Coal plant fears aired

Orange clouds were glowing in the western sky and jagged mountains fading into a black canopy punctuated by neon lights as 200 protesters chanted Thursday outside Mesquite’s City Hall.

They were demonstrating against plans for a $1.5 billion coal-fired power plant on the outskirts of Mesquite.

“What do we want?” a speaker asked. “Clean air,” the crowd shouted in unison as other protesters with stovetop hats, signs, “No Coal” campaign buttons and specially printed T-shirts marched in a circle around the crowd.

Marching along with the protesters were several hired representatives of the coal-power advocacy group Americans for Balanced Energy Choices. They wore backpacks equipped with lighted signs saying: “You’re looking at 50% of American Energy. Clean Coal.”

Inside, a standing-room-only crowd of 300 gathered as television cameras rolled and Dante Pistone, public information officer of the Nevada Division of Environmental Protection, moderated. While some object to coal plants because they throw off large quantities of carbon dioxide, which is believed to cause global warming, Pistone said carbon dioxide was not a regulated pollutant and the state could not consider carbon dioxide pollution from the plant.

Pistone explained that the division’s sole task was to see whether the 750-megawatt, coal-fired Toquop Energy Project would produce less air pollution than government rules allowed.

Sithe Global Power, a company controlled by private equity giant Blackstone Group of New York, is developing the site. It plans to bring coal from the Powder River Basin of Wyoming to Nevada by railroad and connect to nearby transmission lines.

The company hopes to get a final air permit from the Nevada division and environmental approval from the Bureau of Land Management so that construction can start by March 2009 and power generation by 2013, spokesman Frank Maisano said.

It would employ an average of 800 people during construction and 110 permanently when it starts operations.

Maisano said the region needs a mix of fuels for power generation, including coal as well as natural gas and renewable energy. He said Toquop and a coal-fired power plant it is developing on the Navajo reservation in New Mexico would be the cleanest coal generation plants in the country.

Based on scientific review, Pistone said the power plant complied with air pollution rules. The division, as a result, issued a draft air permit.

Assemblyman Joe Hardy, a Republican doctor who represents the area, Clark County commissioners Bruce Woodbury and Tom Collins and Mesquite Mayor Susan Holecheck took turns criticizing the project and were rewarded with roaring applause. A representative of state Sen. Warren Hardy read a statement critical of the amount of water that the power plant would consume.

Woodbury said the project could threaten the Las Vegas buckwheat, a shrub that is a candidate for the endangered species list.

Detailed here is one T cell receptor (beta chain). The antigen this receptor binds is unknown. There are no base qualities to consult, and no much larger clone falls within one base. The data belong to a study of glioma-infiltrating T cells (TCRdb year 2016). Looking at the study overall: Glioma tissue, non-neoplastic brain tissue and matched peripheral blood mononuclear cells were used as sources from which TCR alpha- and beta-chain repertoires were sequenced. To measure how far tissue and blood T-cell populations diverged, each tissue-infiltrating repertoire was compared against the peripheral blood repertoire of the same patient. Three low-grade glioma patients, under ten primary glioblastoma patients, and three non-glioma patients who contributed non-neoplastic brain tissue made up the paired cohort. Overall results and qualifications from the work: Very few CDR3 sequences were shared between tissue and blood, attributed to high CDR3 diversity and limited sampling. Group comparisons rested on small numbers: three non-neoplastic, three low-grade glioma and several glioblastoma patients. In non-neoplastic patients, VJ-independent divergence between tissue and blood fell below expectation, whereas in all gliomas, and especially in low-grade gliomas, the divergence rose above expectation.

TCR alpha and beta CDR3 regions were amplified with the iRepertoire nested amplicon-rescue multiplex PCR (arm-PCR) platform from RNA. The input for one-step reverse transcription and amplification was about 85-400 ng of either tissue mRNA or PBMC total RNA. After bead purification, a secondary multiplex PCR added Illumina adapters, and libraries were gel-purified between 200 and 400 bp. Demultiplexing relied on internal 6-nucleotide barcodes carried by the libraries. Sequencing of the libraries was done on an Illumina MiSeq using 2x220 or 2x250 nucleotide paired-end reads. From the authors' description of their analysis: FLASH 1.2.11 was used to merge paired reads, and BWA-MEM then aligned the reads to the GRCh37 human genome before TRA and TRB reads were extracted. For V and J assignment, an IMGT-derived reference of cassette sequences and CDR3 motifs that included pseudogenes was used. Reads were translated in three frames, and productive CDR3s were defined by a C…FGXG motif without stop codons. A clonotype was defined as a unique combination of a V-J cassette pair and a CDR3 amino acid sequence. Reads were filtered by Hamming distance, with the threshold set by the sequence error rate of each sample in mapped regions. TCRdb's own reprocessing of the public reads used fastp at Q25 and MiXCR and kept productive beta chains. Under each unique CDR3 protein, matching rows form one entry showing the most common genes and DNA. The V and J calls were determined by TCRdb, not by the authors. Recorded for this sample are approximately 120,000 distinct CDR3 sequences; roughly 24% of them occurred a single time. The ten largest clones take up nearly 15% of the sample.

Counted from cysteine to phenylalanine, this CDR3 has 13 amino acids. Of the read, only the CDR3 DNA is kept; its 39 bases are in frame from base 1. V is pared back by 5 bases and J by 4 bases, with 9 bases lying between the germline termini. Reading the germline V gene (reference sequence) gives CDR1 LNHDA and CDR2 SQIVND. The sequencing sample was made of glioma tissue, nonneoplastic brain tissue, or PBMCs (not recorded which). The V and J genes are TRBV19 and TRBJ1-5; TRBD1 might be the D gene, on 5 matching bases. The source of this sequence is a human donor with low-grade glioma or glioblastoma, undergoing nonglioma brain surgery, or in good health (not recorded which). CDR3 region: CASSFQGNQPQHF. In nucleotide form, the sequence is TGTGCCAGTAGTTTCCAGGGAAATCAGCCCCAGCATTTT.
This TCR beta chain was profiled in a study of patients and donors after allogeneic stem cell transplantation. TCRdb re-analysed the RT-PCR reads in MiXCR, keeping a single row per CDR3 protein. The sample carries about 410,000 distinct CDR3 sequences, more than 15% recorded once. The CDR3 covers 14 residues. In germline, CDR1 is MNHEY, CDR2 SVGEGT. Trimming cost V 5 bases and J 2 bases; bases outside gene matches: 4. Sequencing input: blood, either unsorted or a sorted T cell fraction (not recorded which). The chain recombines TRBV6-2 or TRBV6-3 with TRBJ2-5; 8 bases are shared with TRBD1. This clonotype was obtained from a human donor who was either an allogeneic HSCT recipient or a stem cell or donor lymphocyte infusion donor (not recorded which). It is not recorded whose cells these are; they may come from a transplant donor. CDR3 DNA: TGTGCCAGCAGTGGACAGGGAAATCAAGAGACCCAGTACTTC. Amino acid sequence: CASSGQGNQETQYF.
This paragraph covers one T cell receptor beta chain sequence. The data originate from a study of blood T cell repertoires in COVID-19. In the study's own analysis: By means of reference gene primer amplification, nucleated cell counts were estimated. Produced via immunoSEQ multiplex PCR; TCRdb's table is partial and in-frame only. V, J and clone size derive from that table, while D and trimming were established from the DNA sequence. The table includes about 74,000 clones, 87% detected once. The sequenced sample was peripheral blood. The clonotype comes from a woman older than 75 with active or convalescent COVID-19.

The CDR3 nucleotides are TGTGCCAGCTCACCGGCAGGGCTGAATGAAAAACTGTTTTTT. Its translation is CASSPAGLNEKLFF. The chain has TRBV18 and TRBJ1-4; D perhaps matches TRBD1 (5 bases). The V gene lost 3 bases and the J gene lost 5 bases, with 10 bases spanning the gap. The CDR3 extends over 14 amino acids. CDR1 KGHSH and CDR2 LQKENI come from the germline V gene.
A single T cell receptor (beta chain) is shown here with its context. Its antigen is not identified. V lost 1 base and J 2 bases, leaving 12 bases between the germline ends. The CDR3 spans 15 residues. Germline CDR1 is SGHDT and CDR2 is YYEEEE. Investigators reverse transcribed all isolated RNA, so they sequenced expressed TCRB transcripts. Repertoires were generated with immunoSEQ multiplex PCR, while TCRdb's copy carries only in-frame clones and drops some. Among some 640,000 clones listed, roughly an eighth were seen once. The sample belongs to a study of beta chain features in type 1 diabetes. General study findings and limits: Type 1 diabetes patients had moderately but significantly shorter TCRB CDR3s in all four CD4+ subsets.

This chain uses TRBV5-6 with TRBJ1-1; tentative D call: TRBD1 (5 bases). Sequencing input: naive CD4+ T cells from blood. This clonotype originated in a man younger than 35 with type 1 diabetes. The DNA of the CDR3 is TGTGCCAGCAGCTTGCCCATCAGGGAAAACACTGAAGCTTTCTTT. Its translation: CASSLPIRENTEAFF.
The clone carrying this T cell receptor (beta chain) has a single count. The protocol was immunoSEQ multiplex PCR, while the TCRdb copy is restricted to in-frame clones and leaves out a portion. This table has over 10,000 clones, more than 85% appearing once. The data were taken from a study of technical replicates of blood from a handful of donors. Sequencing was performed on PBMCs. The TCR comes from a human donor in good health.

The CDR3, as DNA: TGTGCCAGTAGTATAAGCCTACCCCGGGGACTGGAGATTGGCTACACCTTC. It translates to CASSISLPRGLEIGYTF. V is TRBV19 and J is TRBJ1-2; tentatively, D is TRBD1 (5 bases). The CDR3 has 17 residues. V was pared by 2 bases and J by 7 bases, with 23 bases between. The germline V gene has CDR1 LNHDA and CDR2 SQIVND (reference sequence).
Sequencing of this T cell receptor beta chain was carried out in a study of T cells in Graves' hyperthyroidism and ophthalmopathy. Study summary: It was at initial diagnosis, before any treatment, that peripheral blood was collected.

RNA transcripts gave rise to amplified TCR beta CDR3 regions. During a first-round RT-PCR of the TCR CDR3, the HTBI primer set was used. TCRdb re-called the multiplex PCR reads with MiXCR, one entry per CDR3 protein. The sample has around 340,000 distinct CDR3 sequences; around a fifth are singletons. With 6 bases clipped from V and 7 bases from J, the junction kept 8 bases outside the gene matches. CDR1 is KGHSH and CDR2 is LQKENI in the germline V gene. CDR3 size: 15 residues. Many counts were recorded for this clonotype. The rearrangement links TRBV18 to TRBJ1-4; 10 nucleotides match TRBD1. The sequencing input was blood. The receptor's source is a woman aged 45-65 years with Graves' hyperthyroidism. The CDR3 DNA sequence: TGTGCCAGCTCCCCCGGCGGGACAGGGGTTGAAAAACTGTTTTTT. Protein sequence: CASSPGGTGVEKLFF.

John Paul, president of the Virgin Valley Water District, said he feared the power plant would pollute the area’s water supply.

Gov. Jim Gibbons, who was invited by the mayor, advised that he couldn’t attend and was the target of verbal barbs.

Ronda Hornbeck, Lincoln County Commission chairwoman, spoke in favor of the project. She said it would bring the sparsely populated and financially struggling county $10 million in additional yearly taxes to be used for schools, roads and other needed public programs. The county came close to insolvency four years ago when it ended the year with a zero balance in the bank and was forced to lay off one-fourth of its employees.

Joe Hardy called it a bad idea to build a controversial project such as a coal-fired power plant near the county line and Mesquite. He suggested it made better political science to build such plants near Ely where many favor projects proposed by Sierra Pacific Resources and LS Power Group, rather than near Mesquite where many object.

Another group of opponents came by bus from in the St. George, Utah, area.

Richard Anderson, a retired safety professional from Washington City, Utah, told the crowd that Gibbons said he was too busy to attend. “You people ought to remember that in the next election in the state of Nevada,” Anderson said.

Dr. Craig Booth of St. George complained as well: “Arizona and Las Vegas get the power. Lincoln County gets a few dollars. Sithe gets the money. St. George and Mesquite get the pollution.” He said St. George is 34 miles from the plant site and directly downwind 80 percent of the time.

Retiree George Michnick said he recently bought a new home in Mesquite’s Sun City where he moved because of health problems. If the plant is built, “I either leave here or you’ll see me in black somewhere down the road,” Michnick said.

Contact reporter John G. Edwards at or (702) 383-0420.

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